Spring and the Undoing of the Inertia of Pain

Spring and the Undoing of the Inertia of Pain
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Over the years, I found two great definitions for mythology. The first was crafted by the man I call my rabbi, the late Joseph Campbell, who said, "Mythology is what we call other people's religion." The second - I'm not sure who wrote it, but he or she was ingenious - said, "Mythology are true stories that never happened." The latter definition asserts that there is a kernel of truth in every mythology and therefore can withstand the challenge of space and time, reverberating throughout the ages, nurturing our souls lifetime after lifetime.

This weekend was a powerful story generator. A great deal of synchronicities and events converged to propel our life narrative forward. On Friday, Jews around the world retold the mythology of Exodus, the same story Jesus recited before he was apprehended by the Roman authorities. On Saturday, a powerful total lunar eclipse in Libra made us look deep into the axis of "I versus Thou" in our lives, pitting "my needs" against "our wants," as trying to find a compromise. And then came Easter Sunday, the resurrection of the goddess Eostre, with her bunnies and painted eggs. Again, as the definitions above explained, these stories of slaves liberated, sons of God resurrected, and goddesses whose feet melt the winter snow, are all true even though they lack archaeological evidence.

Spring's mythology is associated with the premises of these worldwide stories and can be summarized by a few tags - liberation, resurrection, freedom, life, autonomy, call-to-action, and free-will. While winter represents fate, spring brings choice. Our will is free to choose our next course of action.

One of the ways I believe astrology helps people is by presenting them with hope. Time, which astrologers throughout the ages attempted to fold into meaningful cycles, can provide a great deal of help to the hapless. I see it again and again when I chart people's life. Yes, they might have Saturn in the house of death that can manifest as a parting of a parent or a friend, but even those seasons of grief are bound by time and they too pass-over. Astrology is based on the ancient premise that "to everything there is a season under the heaven." (Ecclesiastes 3:1)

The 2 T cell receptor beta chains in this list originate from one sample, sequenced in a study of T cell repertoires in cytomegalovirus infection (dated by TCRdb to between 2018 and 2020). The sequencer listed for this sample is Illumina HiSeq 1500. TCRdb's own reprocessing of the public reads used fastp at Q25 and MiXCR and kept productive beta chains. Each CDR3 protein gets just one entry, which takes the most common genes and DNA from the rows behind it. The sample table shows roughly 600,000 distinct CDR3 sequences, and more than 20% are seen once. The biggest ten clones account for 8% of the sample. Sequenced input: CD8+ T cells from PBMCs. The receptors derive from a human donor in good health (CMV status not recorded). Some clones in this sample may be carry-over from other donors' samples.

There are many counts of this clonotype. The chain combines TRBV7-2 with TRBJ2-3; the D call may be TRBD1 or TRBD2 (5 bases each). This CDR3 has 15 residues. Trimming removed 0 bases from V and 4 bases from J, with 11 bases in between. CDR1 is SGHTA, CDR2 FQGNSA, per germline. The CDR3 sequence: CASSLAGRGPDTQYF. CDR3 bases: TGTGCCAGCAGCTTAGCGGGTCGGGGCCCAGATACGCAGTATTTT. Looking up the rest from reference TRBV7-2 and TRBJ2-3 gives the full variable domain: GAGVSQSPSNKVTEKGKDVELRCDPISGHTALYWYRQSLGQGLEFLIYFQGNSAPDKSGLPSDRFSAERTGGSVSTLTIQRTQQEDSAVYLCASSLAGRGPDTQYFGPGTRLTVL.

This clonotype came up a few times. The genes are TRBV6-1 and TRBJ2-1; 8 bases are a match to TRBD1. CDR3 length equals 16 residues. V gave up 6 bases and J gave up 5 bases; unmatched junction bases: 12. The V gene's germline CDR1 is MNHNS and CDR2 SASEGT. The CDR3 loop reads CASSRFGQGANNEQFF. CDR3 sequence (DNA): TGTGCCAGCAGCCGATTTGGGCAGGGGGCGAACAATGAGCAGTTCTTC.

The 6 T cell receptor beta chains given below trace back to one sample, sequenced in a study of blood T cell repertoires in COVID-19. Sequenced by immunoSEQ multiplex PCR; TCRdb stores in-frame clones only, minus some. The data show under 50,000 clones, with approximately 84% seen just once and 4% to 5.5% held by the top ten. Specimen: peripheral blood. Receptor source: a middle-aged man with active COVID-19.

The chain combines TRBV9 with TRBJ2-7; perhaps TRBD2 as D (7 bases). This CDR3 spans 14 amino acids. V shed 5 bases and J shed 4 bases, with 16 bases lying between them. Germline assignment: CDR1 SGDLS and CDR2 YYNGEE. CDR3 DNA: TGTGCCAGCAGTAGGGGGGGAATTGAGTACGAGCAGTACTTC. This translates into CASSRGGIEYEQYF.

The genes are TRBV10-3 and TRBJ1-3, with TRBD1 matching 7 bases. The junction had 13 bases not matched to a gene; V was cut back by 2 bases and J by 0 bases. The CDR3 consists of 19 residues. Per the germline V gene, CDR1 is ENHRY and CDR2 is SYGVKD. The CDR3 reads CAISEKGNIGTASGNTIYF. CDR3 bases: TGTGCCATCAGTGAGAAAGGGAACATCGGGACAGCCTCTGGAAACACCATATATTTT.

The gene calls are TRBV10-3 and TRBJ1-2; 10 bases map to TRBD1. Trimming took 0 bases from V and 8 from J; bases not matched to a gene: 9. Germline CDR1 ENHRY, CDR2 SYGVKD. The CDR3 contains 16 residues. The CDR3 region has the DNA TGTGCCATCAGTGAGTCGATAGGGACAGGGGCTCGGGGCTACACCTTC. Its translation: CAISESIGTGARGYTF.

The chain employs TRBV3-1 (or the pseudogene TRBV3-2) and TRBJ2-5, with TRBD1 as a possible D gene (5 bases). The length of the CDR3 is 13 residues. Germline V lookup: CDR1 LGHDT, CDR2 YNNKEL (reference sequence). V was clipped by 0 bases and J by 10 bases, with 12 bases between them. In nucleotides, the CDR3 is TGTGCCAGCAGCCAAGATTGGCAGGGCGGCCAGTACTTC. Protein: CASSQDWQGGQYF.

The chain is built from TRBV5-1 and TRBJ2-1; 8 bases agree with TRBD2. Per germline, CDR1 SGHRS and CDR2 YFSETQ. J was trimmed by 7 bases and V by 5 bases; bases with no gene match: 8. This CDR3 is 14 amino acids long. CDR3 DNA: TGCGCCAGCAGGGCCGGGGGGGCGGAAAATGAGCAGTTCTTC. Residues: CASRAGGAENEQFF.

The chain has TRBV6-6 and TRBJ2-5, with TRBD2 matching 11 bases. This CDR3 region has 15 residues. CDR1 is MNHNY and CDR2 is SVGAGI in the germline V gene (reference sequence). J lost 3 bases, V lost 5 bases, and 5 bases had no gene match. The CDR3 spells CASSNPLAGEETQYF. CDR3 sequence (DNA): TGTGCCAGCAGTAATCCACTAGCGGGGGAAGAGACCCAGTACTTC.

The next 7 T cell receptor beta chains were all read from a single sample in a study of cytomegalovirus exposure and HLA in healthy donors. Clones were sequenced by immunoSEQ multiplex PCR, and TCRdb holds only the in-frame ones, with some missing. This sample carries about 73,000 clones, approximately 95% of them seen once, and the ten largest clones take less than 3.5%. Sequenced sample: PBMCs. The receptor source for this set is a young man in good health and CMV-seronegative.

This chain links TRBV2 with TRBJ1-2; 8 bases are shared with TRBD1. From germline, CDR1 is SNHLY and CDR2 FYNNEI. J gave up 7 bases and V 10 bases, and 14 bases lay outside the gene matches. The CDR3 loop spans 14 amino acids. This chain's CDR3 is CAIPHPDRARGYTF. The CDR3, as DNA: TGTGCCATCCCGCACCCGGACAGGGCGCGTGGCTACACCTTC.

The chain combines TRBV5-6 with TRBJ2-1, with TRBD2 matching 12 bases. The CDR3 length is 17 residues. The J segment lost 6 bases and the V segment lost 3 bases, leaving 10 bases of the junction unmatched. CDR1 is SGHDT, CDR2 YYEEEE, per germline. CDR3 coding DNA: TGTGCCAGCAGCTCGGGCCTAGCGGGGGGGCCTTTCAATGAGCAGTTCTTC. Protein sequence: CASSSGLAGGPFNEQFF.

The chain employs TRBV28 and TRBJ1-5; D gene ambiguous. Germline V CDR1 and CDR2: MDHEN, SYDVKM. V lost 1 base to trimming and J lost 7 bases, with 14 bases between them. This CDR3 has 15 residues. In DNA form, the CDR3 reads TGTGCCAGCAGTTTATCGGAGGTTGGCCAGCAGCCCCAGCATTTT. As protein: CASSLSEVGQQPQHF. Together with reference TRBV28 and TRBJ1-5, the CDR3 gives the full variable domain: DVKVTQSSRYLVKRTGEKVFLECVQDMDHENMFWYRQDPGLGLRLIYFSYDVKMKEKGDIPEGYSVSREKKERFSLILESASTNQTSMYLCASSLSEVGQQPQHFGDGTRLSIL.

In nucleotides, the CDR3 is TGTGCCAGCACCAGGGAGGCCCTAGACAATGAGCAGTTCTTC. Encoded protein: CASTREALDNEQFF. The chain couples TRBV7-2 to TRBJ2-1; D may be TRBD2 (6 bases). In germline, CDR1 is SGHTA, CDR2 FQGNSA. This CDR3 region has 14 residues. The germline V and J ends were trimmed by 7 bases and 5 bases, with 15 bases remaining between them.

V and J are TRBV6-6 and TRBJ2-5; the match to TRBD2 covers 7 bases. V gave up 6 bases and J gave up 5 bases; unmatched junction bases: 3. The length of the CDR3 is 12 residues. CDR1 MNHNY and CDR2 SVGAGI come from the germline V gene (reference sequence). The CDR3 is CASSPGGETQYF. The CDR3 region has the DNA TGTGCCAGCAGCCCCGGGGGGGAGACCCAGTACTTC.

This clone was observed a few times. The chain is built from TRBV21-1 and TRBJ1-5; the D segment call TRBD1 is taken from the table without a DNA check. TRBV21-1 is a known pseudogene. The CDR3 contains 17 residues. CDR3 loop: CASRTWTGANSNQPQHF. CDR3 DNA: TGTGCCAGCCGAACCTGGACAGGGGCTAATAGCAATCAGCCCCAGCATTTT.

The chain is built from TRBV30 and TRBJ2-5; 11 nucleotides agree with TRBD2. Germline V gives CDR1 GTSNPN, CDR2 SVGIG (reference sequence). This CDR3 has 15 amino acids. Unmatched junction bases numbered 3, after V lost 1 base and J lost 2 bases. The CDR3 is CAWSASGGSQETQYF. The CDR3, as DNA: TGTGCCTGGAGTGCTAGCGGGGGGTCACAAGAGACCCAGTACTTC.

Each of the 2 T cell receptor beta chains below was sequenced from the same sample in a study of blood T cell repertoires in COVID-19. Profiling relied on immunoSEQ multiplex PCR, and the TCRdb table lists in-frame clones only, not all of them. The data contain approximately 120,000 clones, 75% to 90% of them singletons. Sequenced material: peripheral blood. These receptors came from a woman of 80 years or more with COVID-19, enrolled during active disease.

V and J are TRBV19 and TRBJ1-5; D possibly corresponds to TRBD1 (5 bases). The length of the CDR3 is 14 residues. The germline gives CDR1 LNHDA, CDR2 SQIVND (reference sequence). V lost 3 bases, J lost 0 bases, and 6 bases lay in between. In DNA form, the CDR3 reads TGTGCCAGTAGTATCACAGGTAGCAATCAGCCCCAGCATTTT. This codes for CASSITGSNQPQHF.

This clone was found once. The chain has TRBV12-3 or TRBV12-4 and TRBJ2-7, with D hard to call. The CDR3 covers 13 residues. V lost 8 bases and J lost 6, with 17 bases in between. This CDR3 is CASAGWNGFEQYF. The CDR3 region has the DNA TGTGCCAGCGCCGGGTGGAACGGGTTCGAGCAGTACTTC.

לַכֹּל, זְמָן; וְעֵת לְכָל-חֵפֶץ, תַּחַת הַשָּׁמָיִם

What I found myself repeatedly saying to my clients is that they should be careful not to fall in the trap of what I call the "inertia of pain." Inertia, in classical physics, is the tendency of bodies to preserve its current state. It comes from the Latin root iners, best translated as "idle." As above so below, and we too, having bodies, tend to think that our current state would last forever. Therefore, if we are experiencing "the winter of our discontent," we might not see that spring had arrived, thus losing ourselves in the inertia of pain, forcing the cold to last longer. Lord Buddha concurs and said that "Everything is impermanent." He, too, like the biblical author (both part of what is called the Axial Age circa 7-5 century BCE), could see that time, moods, perceptions and life itself flows in a cyclical manner. That is why astrology has been such a powerful tool for so many cultures around the world. It tries to map these changes, helping us take things a little bit less personal. Are you sad? No worries, soon you will be happy. Are you in joy? Don't get attached, you might catch a winter blues soon.

As we move into spring, the time has come to slow the inertia of pain and to reinforce the signs of hope, good fortune, opportunity and success that the season bestows upon us. Spring is about stretching our organs, being physically active, juicing green (associated with the Fool) fruits and vegetables, and connecting to Aries, the sign of "Call to Action."

And for our friends in the Southern Hemisphere, do not be saddened. You get the best of both worlds. You too celebrate the spring festivities of Easter and Passover, yet you do it in your fall, mitigating some of the darker aspects of that season. Then, six months later, you get your spring. What a treat! Two springs in one year, one mythological and the other seasonal.

Happy spring into action!

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